The Content Hack Day - 6 Months of Work in 8 hours
Traditionally – a business will hire writers and create an article for a blog and perhaps make a video, periodically. They will normally plan and budget over, say, a six month period to fulfil the needs for this content.
So when a London based TV production company, called Bombora, requested me and a colleague, as writers, through my employer at Varn Media, for what they termed a ‘content hack day’, I was both intrigued and edgy at the prospect. The idea was that instead of churning out a blog and a video twice a month as a regular commission, the company would attempt to create six months’ useable and quality content in a single working day – that’s right, a single day!
When the concept was first proposed to me I must admit – there was a moment of stunned silence – I asked the obvious questions of ‘is that really possible and will it produce good results?’ It was something I had never heard of before and the challenge felt akin to a challenge on The Apprentice.
Thankfully, it wasn’t just me in a room with a computer, as a creative crack-squad had been assembled for the ‘high speed’ work day. We arrived together and met with coffees and introductions and there was a distinct buzz in the air – not unlike I would imagine people about to attempt Guinness World Records feel as they limber up to attempt their near-impossible task.
The Speed of Creation
The challenge was divided between three teams – each team resourced with a writer, a presenter and a product expert. Every team had a brief of what to write about and some pre-prepared research notes. After a presentation or two on how to approach the writing and how to make it SEO friendly – the challenge was set – each team had to write five scripts for five videos, each video aiming to be about one to two minutes long. Each script needed to be created in an allocated time of around 20 minutes at around 200-300 words. The presenter made sure it was suitable for speech. The product expert made sure that all information was correct and relevant and collaboration became key to success.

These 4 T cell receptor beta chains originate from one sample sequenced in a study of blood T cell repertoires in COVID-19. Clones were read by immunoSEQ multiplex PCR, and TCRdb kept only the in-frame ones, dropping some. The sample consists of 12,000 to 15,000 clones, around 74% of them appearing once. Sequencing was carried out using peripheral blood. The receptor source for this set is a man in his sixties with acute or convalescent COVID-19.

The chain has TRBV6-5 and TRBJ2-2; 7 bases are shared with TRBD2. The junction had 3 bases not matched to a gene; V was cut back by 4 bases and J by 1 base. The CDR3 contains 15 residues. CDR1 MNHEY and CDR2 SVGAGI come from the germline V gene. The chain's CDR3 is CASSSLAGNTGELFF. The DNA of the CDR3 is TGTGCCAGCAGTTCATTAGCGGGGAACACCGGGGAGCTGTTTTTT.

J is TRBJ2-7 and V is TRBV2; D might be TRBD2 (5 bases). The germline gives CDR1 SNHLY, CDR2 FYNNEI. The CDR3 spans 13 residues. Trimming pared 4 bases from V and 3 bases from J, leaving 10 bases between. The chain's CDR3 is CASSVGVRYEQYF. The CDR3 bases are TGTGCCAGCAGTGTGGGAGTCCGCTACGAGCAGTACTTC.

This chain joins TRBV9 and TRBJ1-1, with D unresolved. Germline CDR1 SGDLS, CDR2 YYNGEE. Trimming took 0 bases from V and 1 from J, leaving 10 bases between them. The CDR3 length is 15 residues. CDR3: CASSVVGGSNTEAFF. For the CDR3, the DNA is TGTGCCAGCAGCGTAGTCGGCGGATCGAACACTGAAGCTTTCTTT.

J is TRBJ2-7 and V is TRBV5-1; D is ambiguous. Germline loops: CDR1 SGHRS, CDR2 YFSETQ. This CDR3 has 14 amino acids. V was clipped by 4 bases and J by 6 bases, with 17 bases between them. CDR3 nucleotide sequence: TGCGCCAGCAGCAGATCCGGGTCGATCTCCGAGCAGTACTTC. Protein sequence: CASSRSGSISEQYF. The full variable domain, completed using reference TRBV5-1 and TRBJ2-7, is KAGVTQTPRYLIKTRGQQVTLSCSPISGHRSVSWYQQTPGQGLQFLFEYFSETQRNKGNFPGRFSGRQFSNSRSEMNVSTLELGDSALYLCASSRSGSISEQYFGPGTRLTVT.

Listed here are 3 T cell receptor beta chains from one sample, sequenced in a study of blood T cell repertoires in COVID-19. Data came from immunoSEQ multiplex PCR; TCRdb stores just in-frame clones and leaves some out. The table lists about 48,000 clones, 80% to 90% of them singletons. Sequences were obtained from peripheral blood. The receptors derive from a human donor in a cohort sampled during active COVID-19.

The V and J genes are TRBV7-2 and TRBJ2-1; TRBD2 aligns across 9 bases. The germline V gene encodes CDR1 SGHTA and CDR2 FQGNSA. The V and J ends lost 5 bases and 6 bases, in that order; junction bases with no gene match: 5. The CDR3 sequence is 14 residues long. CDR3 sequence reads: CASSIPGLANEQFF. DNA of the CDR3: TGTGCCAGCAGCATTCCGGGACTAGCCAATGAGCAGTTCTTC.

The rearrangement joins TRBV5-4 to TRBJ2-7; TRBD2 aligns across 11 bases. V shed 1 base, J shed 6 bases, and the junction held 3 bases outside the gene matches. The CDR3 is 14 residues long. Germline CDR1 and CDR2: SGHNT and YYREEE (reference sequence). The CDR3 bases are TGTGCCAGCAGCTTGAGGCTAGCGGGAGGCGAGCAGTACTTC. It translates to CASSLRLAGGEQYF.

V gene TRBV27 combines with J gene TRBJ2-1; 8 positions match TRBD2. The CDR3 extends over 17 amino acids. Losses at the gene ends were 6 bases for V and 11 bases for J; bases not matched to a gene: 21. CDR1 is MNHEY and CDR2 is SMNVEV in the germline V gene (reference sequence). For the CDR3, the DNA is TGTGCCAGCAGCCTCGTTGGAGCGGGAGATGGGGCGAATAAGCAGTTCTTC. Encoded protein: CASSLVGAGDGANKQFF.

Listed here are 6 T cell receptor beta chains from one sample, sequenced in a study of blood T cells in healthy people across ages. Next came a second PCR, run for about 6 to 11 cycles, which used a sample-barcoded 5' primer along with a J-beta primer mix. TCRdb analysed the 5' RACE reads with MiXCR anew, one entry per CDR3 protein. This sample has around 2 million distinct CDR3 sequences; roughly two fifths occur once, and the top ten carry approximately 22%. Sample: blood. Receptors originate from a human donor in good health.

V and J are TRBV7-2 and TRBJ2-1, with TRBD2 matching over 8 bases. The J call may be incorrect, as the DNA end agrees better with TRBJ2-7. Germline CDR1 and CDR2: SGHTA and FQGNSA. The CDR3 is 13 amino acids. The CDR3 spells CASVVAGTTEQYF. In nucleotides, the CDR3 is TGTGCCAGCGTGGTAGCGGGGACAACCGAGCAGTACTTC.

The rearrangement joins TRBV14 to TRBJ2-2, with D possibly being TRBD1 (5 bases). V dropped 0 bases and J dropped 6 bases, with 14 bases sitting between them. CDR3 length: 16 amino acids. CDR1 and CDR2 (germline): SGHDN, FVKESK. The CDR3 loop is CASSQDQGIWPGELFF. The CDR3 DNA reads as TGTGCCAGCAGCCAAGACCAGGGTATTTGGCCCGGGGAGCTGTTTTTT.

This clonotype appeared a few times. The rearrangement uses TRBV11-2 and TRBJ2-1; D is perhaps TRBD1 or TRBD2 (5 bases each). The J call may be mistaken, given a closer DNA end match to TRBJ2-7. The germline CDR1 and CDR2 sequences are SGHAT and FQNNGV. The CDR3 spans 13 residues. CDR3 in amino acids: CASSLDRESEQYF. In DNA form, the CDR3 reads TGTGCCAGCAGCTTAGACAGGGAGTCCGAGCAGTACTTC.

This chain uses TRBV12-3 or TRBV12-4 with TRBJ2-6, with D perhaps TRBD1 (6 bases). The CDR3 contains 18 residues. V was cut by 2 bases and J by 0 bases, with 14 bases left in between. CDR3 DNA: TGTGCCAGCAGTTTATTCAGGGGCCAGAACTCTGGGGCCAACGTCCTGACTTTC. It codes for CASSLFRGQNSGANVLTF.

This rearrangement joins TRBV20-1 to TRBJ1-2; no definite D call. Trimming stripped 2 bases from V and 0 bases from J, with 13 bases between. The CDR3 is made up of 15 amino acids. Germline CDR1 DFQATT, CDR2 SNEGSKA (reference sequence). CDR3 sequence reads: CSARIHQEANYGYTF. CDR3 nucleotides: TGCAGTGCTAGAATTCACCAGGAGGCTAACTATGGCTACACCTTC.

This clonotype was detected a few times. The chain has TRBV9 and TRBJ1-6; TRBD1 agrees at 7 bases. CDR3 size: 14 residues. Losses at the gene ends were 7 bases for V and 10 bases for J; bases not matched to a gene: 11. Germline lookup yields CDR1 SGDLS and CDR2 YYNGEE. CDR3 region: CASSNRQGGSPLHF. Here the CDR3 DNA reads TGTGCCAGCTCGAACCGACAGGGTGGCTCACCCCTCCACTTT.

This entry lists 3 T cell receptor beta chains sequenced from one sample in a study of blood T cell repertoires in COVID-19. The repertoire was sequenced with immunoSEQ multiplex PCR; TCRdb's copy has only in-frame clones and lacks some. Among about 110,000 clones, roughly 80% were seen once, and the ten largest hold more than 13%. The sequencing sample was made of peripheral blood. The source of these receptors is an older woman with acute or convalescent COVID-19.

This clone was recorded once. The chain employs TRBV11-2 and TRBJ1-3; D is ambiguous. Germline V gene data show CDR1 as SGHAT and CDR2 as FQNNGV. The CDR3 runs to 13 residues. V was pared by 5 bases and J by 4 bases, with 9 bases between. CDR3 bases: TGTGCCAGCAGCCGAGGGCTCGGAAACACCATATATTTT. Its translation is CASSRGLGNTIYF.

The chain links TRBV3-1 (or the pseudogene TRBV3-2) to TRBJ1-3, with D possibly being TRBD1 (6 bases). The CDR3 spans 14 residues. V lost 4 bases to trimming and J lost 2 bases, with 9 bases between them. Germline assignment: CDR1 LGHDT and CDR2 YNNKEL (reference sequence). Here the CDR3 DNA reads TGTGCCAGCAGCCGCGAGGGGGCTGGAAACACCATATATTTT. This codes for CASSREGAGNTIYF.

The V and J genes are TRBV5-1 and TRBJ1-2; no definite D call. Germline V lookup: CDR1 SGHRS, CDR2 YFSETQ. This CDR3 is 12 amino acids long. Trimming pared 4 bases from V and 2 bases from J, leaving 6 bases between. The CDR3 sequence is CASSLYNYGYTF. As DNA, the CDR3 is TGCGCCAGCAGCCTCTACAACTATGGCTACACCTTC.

From the off - the pressure did work. It drove everyone forward in breathless momentum and it sharpened focus on the results, which flowed with the energy of minds riding the equivalent of a creative rollercoaster. There was something akin to sport about it too, as you could see the other teams working nearby and there was an atmosphere of friendly competitiveness. By lunch time we had between us produced 13 scripts – two short of target, as they were too similar. Unlike The Apprentice – there wasn’t time to argue – only time to be productive.
Text, Lines and Videos
When the scripts were approved, the presenters sprang into action – moving to a near-by ‘green room’ for filming, at the Bombora studios. They talked to camera, with the script loaded into an autocue. We watched in awe from a screen set up in the break-out room, as the scripts unfurled into useable video content and explainer videos. During the second half of the day, the scripts were converted by the writers into blogs, whilst the presenters continued to work the scripts - to create the video content. The sheer volume of material we produced was almost unthinkable the day before but it goes to show what is feasible for those wanting to fast track their content timetable in this way.
Beyond the work carried out on the day - the content produced can become the basis for further marketing if converted to suitable formats for social media and presentations for SlideShare, for instance.
For Start-Ups or indeed any business wanting immediate results for their ‘buck’ – simply for getting your content ahead of time this is an idea worth exploring. Whilst it certainly hinges on a degree of preparation for the day and the character of the people involved – when the day finishes, there is something satisfying and startling about this kind of achievement. Time will tell if ‘the content hack day’ will become a term laced into the terminology of marketing but I was glad to be a part of this interesting creative experiment.